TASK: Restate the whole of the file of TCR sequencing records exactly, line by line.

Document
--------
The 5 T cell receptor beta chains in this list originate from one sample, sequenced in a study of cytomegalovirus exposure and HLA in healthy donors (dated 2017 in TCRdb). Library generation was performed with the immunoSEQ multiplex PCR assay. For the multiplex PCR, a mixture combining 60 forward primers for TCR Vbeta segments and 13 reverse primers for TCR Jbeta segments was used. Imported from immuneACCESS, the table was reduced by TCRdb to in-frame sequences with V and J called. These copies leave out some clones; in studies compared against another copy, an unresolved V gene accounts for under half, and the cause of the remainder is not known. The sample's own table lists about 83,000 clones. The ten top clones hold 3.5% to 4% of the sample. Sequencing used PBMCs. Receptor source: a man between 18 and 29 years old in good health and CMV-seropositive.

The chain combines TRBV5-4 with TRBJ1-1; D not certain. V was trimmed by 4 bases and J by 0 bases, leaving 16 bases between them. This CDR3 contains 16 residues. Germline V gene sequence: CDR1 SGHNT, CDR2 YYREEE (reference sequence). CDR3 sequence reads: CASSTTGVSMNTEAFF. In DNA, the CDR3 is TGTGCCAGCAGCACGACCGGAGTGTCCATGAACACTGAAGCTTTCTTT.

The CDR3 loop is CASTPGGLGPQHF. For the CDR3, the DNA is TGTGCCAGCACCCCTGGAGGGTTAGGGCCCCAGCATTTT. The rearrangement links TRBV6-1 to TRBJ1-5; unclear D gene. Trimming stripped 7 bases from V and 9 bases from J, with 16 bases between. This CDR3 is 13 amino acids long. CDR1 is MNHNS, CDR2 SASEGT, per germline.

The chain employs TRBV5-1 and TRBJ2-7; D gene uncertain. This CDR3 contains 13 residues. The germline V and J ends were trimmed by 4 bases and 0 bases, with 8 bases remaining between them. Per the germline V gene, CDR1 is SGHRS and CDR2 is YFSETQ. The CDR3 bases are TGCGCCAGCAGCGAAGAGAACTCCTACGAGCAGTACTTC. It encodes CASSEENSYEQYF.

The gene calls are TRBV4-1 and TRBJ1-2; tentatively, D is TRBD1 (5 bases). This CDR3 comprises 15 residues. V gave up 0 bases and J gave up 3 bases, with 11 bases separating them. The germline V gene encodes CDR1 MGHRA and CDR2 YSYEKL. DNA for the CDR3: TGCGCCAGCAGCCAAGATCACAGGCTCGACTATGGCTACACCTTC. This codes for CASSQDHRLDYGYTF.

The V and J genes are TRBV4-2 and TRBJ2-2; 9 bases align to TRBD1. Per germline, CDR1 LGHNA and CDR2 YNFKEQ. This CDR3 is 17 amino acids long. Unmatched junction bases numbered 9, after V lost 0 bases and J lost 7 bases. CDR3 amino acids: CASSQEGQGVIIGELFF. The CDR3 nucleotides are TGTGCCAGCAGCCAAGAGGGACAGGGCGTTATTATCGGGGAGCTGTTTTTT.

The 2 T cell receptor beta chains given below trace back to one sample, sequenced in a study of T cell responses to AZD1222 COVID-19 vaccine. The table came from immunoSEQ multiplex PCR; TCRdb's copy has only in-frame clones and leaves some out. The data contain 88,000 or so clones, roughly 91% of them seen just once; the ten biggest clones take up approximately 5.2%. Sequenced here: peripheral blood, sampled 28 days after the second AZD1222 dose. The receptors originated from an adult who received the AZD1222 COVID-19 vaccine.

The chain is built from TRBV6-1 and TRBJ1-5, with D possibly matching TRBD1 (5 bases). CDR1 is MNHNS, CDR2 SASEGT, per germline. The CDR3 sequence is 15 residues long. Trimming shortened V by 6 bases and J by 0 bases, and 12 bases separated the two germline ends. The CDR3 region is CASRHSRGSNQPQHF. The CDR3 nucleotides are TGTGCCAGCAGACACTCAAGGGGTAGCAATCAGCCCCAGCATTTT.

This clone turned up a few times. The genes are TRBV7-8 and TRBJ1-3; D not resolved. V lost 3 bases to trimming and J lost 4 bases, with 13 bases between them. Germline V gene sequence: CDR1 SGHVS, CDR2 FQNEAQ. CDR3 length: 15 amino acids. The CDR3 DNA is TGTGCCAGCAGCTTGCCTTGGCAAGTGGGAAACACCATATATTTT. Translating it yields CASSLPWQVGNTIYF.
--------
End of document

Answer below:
The 5 T cell receptor beta chains in this list originate from one sample, sequenced in a study of cytomegalovirus exposure and HLA in healthy donors (dated 2017 in TCRdb). Library generation was performed with the immunoSEQ multiplex PCR assay. For the multiplex PCR, a mixture combining 60 forward primers for TCR Vbeta segments and 13 reverse primers for TCR Jbeta segments was used. Imported from immuneACCESS, the table was reduced by TCRdb to in-frame sequences with V and J called. These copies leave out some clones; in studies compared against another copy, an unresolved V gene accounts for under half, and the cause of the remainder is not known. The sample's own table lists about 83,000 clones. The ten top clones hold 3.5% to 4% of the sample. Sequencing used PBMCs. Receptor source: a man between 18 and 29 years old in good health and CMV-seropositive.

The chain combines TRBV5-4 with TRBJ1-1; D not certain. V was trimmed by 4 bases and J by 0 bases, leaving 16 bases between them. This CDR3 contains 16 residues. Germline V gene sequence: CDR1 SGHNT, CDR2 YYREEE (reference sequence). CDR3 sequence reads: CASSTTGVSMNTEAFF. In DNA, the CDR3 is TGTGCCAGCAGCACGACCGGAGTGTCCATGAACACTGAAGCTTTCTTT.

The CDR3 loop is CASTPGGLGPQHF. For the CDR3, the DNA is TGTGCCAGCACCCCTGGAGGGTTAGGGCCCCAGCATTTT. The rearrangement links TRBV6-1 to TRBJ1-5; unclear D gene. Trimming stripped 7 bases from V and 9 bases from J, with 16 bases between. This CDR3 is 13 amino acids long. CDR1 is MNHNS, CDR2 SASEGT, per germline.

The chain employs TRBV5-1 and TRBJ2-7; D gene uncertain. This CDR3 contains 13 residues. The germline V and J ends were trimmed by 4 bases and 0 bases, with 8 bases remaining between them. Per the germline V gene, CDR1 is SGHRS and CDR2 is YFSETQ. The CDR3 bases are TGCGCCAGCAGCGAAGAGAACTCCTACGAGCAGTACTTC. It encodes CASSEENSYEQYF.

The gene calls are TRBV4-1 and TRBJ1-2; tentatively, D is TRBD1 (5 bases). This CDR3 comprises 15 residues. V gave up 0 bases and J gave up 3 bases, with 11 bases separating them. The germline V gene encodes CDR1 MGHRA and CDR2 YSYEKL. DNA for the CDR3: TGCGCCAGCAGCCAAGATCACAGGCTCGACTATGGCTACACCTTC. This codes for CASSQDHRLDYGYTF.

The V and J genes are TRBV4-2 and TRBJ2-2; 9 bases align to TRBD1. Per germline, CDR1 LGHNA and CDR2 YNFKEQ. This CDR3 is 17 amino acids long. Unmatched junction bases numbered 9, after V lost 0 bases and J lost 7 bases. CDR3 amino acids: CASSQEGQGVIIGELFF. The CDR3 nucleotides are TGTGCCAGCAGCCAAGAGGGACAGGGCGTTATTATCGGGGAGCTGTTTTTT.

The 2 T cell receptor beta chains given below trace back to one sample, sequenced in a study of T cell responses to AZD1222 COVID-19 vaccine. The table came from immunoSEQ multiplex PCR; TCRdb's copy has only in-frame clones and leaves some out. The data contain 88,000 or so clones, roughly 91% of them seen just once; the ten biggest clones take up approximately 5.2%. Sequenced here: peripheral blood, sampled 28 days after the second AZD1222 dose. The receptors originated from an adult who received the AZD1222 COVID-19 vaccine.

The chain is built from TRBV6-1 and TRBJ1-5, with D possibly matching TRBD1 (5 bases). CDR1 is MNHNS, CDR2 SASEGT, per germline. The CDR3 sequence is 15 residues long. Trimming shortened V by 6 bases and J by 0 bases, and 12 bases separated the two germline ends. The CDR3 region is CASRHSRGSNQPQHF. The CDR3 nucleotides are TGTGCCAGCAGACACTCAAGGGGTAGCAATCAGCCCCAGCATTTT.

This clone turned up a few times. The genes are TRBV7-8 and TRBJ1-3; D not resolved. V lost 3 bases to trimming and J lost 4 bases, with 13 bases between them. Germline V gene sequence: CDR1 SGHVS, CDR2 FQNEAQ. CDR3 length: 15 amino acids. The CDR3 DNA is TGTGCCAGCAGCTTGCCTTGGCAAGTGGGAAACACCATATATTTT. Translating it yields CASSLPWQVGNTIYF.